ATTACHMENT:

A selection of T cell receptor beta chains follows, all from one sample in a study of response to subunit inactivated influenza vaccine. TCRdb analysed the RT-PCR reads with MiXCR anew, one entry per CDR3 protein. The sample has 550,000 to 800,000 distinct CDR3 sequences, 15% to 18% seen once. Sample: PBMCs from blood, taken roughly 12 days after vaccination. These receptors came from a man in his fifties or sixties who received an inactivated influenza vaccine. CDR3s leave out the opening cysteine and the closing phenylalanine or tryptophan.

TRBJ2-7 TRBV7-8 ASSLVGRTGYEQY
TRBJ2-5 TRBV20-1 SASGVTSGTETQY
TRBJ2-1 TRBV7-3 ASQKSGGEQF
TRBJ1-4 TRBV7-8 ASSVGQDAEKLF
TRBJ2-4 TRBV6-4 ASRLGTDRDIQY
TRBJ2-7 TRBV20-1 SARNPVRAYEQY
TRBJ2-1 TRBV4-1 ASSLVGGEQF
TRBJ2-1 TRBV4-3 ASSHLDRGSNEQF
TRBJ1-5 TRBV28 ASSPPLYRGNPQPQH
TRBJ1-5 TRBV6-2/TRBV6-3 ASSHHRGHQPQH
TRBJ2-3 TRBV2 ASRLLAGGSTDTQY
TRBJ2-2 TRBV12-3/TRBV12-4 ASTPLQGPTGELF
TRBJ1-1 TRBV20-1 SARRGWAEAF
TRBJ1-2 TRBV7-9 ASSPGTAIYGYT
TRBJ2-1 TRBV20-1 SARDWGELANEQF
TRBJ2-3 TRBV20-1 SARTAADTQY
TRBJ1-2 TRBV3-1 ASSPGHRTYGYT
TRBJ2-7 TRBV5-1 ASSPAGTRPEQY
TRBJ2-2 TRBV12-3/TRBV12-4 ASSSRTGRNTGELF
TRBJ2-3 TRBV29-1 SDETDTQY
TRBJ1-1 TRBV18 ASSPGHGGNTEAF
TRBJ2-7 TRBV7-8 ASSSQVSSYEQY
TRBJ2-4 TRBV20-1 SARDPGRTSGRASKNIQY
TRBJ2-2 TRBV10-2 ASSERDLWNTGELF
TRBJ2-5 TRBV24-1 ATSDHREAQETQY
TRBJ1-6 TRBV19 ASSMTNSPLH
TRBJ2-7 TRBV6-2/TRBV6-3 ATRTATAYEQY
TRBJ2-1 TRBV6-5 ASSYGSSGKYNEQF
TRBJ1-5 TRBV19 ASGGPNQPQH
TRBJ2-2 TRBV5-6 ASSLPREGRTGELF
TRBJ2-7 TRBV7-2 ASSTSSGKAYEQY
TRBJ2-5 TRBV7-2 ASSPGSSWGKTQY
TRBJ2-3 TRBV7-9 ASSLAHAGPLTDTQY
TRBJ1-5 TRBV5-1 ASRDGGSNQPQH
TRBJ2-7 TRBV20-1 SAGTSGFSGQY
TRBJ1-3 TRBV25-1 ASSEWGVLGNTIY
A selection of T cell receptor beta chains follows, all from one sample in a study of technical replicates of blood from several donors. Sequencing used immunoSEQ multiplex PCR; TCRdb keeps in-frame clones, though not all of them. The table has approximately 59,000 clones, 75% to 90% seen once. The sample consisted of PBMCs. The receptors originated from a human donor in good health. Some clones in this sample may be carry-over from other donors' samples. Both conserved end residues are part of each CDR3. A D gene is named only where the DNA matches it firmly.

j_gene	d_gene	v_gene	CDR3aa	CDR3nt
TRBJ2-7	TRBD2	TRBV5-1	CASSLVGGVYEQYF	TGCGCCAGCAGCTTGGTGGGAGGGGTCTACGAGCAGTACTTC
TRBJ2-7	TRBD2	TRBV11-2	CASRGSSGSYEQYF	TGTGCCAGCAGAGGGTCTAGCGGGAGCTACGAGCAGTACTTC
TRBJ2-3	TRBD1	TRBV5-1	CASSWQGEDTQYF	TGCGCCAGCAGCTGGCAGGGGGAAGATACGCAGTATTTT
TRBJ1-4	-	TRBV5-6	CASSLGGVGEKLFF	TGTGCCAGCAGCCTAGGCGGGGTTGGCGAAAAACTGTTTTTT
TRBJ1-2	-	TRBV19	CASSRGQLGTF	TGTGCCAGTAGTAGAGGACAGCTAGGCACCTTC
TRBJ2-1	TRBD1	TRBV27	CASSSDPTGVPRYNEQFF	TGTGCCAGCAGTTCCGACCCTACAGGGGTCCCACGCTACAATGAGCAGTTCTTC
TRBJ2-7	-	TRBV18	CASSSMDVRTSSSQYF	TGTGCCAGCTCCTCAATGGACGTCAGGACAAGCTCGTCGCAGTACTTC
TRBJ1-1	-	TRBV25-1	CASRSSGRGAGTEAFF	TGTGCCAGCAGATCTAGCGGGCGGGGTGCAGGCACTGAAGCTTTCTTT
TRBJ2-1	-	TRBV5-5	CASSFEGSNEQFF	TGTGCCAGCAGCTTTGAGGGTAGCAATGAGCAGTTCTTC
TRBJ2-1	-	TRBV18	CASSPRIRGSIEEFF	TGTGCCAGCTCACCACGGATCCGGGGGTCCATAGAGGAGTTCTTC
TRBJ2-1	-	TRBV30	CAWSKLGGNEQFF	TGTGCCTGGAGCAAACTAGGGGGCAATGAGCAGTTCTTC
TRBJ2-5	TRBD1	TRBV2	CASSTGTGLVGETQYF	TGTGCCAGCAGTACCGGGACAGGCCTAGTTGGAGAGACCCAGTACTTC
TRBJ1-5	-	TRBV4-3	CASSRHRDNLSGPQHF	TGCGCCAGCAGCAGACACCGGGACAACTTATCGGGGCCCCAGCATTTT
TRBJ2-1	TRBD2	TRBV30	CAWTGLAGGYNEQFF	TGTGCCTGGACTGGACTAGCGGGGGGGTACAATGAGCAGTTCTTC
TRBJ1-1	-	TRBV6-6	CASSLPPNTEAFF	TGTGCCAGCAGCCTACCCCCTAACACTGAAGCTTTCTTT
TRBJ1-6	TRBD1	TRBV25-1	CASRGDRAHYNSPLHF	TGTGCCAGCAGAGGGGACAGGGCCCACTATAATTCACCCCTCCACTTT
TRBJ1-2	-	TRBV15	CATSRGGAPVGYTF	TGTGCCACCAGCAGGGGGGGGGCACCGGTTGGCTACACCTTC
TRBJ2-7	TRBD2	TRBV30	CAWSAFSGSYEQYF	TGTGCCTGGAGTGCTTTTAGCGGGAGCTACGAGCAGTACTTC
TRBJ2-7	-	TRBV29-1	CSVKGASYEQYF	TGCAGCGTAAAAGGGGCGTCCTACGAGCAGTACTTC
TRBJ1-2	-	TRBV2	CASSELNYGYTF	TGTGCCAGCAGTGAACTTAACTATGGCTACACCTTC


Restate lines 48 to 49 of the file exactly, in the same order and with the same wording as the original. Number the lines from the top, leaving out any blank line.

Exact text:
TRBJ2-1	-	TRBV5-5	CASSFEGSNEQFF	TGTGCCAGCAGCTTTGAGGGTAGCAATGAGCAGTTCTTC
TRBJ2-1	-	TRBV18	CASSPRIRGSIEEFF	TGTGCCAGCTCACCACGGATCCGGGGGTCCATAGAGGAGTTCTTC